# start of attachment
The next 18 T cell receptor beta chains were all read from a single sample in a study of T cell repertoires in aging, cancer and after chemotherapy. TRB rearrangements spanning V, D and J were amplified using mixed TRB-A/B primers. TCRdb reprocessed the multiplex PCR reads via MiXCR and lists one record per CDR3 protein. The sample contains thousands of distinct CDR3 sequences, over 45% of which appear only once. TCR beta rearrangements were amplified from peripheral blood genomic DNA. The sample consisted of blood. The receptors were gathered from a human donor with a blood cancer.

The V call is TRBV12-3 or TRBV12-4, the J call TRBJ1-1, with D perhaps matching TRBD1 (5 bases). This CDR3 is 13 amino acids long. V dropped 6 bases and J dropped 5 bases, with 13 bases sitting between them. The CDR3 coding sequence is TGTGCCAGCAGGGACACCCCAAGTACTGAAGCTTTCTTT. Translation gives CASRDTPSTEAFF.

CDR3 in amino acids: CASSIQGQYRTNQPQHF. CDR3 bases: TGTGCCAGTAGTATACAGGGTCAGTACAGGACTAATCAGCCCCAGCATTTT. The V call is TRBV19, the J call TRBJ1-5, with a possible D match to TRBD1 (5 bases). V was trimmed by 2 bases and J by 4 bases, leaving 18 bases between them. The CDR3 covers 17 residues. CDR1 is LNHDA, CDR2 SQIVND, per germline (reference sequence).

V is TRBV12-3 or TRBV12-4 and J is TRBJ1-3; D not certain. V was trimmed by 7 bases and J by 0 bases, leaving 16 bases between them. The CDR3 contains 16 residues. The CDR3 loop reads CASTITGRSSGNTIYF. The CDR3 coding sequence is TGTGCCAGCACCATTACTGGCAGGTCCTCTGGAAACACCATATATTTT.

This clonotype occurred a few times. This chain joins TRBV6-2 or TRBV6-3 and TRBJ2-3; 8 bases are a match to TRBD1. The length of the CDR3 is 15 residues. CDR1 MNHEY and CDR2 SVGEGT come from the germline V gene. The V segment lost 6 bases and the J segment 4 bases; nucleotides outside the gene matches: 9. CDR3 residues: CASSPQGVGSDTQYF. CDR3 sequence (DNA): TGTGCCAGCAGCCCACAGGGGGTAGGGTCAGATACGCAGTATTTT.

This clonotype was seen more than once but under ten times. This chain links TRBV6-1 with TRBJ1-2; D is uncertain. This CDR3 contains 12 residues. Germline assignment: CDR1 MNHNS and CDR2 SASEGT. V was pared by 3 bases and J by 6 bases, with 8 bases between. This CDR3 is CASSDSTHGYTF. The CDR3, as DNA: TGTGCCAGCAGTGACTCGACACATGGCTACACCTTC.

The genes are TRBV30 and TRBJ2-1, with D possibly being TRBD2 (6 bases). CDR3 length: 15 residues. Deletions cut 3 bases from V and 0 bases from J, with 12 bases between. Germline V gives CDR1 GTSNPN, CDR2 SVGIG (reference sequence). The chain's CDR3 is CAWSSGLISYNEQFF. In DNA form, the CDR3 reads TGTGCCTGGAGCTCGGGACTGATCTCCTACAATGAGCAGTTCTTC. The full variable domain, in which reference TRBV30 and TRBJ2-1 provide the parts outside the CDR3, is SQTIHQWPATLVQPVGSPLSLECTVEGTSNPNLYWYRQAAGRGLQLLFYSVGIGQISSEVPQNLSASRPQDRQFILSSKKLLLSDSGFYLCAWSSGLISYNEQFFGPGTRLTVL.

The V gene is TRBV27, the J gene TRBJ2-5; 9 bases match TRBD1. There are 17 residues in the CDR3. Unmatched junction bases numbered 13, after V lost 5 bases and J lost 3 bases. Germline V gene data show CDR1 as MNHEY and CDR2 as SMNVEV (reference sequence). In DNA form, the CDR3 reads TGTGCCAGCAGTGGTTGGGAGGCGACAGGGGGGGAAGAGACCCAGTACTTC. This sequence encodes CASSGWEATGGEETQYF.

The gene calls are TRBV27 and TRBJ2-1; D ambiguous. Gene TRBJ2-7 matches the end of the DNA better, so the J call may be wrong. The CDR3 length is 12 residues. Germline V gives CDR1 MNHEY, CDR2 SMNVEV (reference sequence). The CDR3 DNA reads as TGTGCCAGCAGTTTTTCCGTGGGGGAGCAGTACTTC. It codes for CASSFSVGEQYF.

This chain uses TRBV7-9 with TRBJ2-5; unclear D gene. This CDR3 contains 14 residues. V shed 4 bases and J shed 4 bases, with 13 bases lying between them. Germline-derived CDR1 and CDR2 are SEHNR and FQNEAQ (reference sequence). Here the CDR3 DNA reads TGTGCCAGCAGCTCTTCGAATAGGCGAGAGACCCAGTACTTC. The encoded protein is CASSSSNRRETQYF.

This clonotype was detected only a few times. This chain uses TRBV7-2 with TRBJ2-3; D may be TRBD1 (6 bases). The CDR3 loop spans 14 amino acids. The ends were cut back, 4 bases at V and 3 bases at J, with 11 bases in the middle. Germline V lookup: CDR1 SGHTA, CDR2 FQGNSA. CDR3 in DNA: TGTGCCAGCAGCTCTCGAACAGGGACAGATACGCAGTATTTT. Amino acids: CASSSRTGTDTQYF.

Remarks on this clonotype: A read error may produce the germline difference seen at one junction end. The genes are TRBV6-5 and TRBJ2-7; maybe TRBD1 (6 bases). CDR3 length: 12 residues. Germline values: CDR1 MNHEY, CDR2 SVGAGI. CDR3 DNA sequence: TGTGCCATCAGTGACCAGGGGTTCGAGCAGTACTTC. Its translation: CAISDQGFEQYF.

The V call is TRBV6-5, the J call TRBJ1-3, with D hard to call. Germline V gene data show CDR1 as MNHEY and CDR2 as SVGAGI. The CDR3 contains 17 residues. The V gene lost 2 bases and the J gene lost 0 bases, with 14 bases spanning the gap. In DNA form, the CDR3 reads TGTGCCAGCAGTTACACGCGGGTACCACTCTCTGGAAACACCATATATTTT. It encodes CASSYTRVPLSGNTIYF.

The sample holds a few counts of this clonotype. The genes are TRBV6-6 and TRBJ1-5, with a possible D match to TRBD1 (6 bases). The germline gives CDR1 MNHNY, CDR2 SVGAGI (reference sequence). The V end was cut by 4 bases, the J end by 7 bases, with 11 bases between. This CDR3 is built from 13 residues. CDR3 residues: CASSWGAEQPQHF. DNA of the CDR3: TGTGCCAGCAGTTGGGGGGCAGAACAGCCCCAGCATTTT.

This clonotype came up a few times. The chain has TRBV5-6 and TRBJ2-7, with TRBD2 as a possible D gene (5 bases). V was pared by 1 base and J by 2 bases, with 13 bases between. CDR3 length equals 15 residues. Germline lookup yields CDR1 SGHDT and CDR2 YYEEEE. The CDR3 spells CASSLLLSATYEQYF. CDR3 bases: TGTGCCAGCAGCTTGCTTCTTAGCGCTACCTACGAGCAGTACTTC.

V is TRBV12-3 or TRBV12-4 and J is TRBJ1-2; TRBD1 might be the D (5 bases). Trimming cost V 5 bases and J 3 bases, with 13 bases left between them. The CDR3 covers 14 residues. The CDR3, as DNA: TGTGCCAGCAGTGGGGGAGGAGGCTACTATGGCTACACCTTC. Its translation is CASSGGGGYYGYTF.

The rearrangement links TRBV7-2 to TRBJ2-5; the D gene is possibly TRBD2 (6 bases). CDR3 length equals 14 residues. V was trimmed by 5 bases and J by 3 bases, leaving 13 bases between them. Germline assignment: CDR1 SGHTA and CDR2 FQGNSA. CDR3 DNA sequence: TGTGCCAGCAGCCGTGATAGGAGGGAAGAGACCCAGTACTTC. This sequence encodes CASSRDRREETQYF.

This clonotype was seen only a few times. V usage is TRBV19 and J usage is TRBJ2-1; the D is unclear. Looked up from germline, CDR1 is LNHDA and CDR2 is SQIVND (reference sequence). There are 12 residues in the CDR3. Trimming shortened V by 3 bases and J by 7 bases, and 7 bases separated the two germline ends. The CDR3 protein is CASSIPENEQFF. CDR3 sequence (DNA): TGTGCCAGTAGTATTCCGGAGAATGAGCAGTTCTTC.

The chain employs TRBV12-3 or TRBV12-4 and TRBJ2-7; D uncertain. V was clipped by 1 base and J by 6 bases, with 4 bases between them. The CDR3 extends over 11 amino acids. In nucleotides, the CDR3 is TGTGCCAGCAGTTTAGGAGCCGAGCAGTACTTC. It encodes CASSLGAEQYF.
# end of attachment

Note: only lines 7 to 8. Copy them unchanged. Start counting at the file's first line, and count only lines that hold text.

The genes are TRBV30 and TRBJ2-1, with D possibly being TRBD2 (6 bases). CDR3 length: 15 residues. Deletions cut 3 bases from V and 0 bases from J, with 12 bases between. Germline V gives CDR1 GTSNPN, CDR2 SVGIG (reference sequence). The chain's CDR3 is CAWSSGLISYNEQFF. In DNA form, the CDR3 reads TGTGCCTGGAGCTCGGGACTGATCTCCTACAATGAGCAGTTCTTC. The full variable domain, in which reference TRBV30 and TRBJ2-1 provide the parts outside the CDR3, is SQTIHQWPATLVQPVGSPLSLECTVEGTSNPNLYWYRQAAGRGLQLLFYSVGIGQISSEVPQNLSASRPQDRQFILSSKKLLLSDSGFYLCAWSSGLISYNEQFFGPGTRLTVL.

The V gene is TRBV27, the J gene TRBJ2-5; 9 bases match TRBD1. There are 17 residues in the CDR3. Unmatched junction bases numbered 13, after V lost 5 bases and J lost 3 bases. Germline V gene data show CDR1 as MNHEY and CDR2 as SMNVEV (reference sequence). In DNA form, the CDR3 reads TGTGCCAGCAGTGGTTGGGAGGCGACAGGGGGGGAAGAGACCCAGTACTTC. This sequence encodes CASSGWEATGGEETQYF.